Last month I focused on the innovative approach being taken by the Tafelmusik Baroque Orchestra in response to public gatherings being severely restricted. With essential components of live music-making affected indefinitely, arts organizations, both in Canada and around the world, continue to grapple with the realization that almost nothing is the same as it was before. Paradoxically, it seems that these struggles are being felt most acutely by some of our greatest cultural institutions; by the time you read this month’s WholeNote, it will be public knowledge that the Metropolitan Opera is cancelling the remainder of their 2020/21 season, leaving musicians, administrators and other staff furloughed until September 2021, at the earliest.
Part of the problem with such large-scale establishments is their inability to make wide-ranging changes quickly. Think of them as the dinosaurs of the music world: impressively massive, overwhelmingly resilient, and built for long-term duration in a relatively stable environment. However, if the need for quick and pivotal adjustment occurs due to a catastrophic change in the outside environment, there is a very real danger that the factors which made these organizations so great may be the same things that lead to their extinction.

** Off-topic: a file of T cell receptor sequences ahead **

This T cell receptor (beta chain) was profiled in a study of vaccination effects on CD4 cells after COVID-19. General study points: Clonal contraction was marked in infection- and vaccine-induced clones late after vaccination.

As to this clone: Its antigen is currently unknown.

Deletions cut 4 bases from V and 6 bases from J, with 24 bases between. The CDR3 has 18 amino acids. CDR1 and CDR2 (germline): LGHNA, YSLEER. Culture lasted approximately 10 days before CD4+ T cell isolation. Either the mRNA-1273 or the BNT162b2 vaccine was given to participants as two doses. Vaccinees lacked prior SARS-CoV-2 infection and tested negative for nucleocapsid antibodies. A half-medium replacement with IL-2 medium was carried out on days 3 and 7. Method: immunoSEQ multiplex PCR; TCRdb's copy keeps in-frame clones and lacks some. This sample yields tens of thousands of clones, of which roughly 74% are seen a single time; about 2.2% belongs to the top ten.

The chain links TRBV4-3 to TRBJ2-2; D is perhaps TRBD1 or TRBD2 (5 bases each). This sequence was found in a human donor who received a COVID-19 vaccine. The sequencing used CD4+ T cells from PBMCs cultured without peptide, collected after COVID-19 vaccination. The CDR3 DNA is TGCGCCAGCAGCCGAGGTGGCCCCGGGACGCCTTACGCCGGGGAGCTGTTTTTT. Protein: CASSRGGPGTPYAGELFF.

It is with interest, then, that we turn our gaze to Kingston, Ontario, where the Isabel Bader Centre for the Performing Arts has recently released its Fall Festival programming. Obviously much smaller in scale than the Metropolitan Opera, The Isabel is nonetheless a significant presenter of musical performances, ranging in style from classical to folk and everything in between. Accommodating the impositions of a global pandemic is no easy feat, and the Isabel is facing these challenges by adopting a multi-platform approach, offering concerts both virtually and in-person.
Each performance will be streamed live through the Isabel Digital Concert Hall and films of the live concerts will be available to ticketholders for up to seven days after the performance. For those attending in person (at time of writing, a maximum of 50 people), single tickets are available in physically distanced arrangements, with a number of additional safety protocols in place to ensure the health of all concertgoers and staff. While the majority of these measures would have been unthinkable even one year ago, the realities of COVID-19 have required such adaptations from those who are able to do so.